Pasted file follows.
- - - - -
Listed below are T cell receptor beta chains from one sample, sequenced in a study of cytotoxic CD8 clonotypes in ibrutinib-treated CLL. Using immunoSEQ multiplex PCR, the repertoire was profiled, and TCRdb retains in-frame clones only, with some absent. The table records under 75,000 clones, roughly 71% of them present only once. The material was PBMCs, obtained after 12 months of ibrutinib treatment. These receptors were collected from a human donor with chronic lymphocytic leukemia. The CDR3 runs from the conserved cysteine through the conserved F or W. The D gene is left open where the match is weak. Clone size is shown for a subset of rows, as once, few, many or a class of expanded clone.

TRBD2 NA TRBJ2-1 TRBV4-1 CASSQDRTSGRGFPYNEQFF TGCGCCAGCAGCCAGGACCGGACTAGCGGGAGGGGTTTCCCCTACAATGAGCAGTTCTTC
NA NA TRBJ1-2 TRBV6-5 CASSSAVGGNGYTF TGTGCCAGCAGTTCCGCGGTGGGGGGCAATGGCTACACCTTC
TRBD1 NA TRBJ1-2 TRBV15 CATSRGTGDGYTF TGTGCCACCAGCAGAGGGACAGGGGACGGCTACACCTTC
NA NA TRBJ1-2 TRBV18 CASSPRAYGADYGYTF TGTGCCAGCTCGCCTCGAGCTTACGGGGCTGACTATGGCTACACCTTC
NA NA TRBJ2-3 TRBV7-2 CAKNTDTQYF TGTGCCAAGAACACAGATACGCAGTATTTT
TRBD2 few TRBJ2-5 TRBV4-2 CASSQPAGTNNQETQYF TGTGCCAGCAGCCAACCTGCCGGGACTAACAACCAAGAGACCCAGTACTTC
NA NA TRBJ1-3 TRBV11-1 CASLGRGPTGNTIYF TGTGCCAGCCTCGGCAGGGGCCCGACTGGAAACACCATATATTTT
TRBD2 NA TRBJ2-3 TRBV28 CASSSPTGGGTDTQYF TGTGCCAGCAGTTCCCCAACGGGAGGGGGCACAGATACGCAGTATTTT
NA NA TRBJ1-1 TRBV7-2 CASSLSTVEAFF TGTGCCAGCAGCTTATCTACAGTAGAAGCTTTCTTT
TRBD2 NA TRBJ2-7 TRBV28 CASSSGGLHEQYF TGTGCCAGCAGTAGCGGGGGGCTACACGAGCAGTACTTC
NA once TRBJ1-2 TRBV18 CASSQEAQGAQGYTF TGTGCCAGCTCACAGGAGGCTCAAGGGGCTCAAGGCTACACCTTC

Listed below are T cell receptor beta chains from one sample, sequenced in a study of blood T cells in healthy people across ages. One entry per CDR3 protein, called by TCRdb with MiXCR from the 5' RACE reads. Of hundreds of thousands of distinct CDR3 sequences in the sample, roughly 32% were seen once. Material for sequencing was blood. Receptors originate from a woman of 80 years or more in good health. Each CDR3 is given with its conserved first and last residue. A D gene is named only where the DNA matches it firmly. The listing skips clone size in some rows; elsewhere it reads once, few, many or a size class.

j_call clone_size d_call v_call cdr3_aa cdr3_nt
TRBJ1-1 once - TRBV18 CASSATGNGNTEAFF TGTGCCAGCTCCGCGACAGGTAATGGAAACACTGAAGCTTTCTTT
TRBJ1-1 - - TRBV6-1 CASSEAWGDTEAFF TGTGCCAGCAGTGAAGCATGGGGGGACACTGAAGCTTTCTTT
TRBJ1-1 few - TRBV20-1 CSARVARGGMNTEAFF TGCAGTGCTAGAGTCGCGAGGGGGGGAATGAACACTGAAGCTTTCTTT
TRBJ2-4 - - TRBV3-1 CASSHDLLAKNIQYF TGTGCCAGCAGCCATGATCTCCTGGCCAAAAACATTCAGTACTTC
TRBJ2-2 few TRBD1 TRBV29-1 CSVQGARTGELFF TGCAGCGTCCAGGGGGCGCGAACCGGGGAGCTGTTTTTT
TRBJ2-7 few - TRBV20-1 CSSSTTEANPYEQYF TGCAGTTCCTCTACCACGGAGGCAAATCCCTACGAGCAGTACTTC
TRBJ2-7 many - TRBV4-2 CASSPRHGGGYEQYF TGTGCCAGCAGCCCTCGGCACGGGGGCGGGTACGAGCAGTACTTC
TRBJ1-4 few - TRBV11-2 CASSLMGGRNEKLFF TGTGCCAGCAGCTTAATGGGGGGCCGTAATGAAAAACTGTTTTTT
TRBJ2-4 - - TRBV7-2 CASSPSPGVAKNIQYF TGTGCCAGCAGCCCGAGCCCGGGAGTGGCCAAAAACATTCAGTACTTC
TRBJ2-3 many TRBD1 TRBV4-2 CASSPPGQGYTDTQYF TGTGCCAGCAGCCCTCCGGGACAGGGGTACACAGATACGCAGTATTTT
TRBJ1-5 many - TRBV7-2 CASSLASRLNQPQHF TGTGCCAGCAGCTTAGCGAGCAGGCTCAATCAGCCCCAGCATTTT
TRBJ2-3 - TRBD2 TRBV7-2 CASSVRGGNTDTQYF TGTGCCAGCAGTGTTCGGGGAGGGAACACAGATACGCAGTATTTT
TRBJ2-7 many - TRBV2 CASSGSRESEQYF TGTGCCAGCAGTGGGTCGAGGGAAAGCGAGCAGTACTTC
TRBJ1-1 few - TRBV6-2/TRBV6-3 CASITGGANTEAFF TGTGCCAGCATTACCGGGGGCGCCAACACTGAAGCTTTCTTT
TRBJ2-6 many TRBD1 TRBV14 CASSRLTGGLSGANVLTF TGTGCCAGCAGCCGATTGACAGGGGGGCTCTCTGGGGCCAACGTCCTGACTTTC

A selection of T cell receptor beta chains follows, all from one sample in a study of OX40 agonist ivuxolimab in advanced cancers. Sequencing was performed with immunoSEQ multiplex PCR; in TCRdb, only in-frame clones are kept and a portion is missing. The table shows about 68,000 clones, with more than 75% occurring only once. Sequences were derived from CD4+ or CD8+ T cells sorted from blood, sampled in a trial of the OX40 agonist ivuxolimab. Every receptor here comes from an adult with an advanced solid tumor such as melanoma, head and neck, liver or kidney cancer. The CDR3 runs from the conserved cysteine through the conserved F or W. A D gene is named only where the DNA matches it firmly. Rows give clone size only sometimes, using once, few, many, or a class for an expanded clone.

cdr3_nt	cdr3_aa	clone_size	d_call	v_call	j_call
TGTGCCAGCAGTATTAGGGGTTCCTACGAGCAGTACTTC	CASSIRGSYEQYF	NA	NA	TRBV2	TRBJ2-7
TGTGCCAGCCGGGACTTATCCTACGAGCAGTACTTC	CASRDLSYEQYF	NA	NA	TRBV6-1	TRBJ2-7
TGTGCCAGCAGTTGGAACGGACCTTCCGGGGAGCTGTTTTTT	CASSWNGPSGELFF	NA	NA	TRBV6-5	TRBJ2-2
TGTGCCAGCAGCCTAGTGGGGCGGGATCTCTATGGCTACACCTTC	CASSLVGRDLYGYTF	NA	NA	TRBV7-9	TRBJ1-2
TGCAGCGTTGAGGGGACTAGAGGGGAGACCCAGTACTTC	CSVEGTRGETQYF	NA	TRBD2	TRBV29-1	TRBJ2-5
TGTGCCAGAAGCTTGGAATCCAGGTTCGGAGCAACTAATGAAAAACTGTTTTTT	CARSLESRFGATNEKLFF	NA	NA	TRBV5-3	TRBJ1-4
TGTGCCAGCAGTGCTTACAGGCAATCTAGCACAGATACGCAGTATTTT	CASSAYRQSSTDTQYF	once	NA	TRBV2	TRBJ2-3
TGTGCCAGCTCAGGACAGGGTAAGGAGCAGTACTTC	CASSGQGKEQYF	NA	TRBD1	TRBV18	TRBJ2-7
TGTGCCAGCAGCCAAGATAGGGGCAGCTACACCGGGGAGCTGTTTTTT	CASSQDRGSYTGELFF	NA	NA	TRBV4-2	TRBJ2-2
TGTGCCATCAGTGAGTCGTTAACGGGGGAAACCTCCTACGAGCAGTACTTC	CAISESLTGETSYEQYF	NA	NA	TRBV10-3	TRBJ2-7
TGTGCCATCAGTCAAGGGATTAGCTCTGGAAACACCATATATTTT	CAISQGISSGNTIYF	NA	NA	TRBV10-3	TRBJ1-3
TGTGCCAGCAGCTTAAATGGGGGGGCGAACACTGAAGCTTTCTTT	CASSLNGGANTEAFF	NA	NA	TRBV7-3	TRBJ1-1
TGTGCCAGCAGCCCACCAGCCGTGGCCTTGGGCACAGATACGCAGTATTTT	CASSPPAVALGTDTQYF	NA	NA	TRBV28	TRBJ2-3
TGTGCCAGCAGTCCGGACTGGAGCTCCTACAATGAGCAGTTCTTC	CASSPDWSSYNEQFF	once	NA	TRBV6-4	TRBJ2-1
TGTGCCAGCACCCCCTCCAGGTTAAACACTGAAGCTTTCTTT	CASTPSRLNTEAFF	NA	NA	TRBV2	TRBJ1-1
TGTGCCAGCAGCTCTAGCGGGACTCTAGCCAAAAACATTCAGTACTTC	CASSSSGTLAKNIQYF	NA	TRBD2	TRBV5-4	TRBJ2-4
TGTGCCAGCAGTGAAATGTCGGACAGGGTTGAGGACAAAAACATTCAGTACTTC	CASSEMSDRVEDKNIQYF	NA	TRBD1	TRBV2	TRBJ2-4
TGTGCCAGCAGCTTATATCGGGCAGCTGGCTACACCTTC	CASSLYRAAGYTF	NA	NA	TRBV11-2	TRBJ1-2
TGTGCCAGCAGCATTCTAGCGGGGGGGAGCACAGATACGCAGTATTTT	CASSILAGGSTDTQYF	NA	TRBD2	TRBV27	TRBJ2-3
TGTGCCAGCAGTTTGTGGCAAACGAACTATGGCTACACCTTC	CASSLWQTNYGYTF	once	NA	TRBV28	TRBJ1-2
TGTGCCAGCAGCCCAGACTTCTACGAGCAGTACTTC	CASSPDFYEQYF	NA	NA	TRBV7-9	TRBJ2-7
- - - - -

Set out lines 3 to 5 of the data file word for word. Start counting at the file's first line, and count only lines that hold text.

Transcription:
NA NA TRBJ1-2 TRBV6-5 CASSSAVGGNGYTF TGTGCCAGCAGTTCCGCGGTGGGGGGCAATGGCTACACCTTC
TRBD1 NA TRBJ1-2 TRBV15 CATSRGTGDGYTF TGTGCCACCAGCAGAGGGACAGGGGACGGCTACACCTTC
NA NA TRBJ1-2 TRBV18 CASSPRAYGADYGYTF TGTGCCAGCTCGCCTCGAGCTTACGGGGCTGACTATGGCTACACCTTC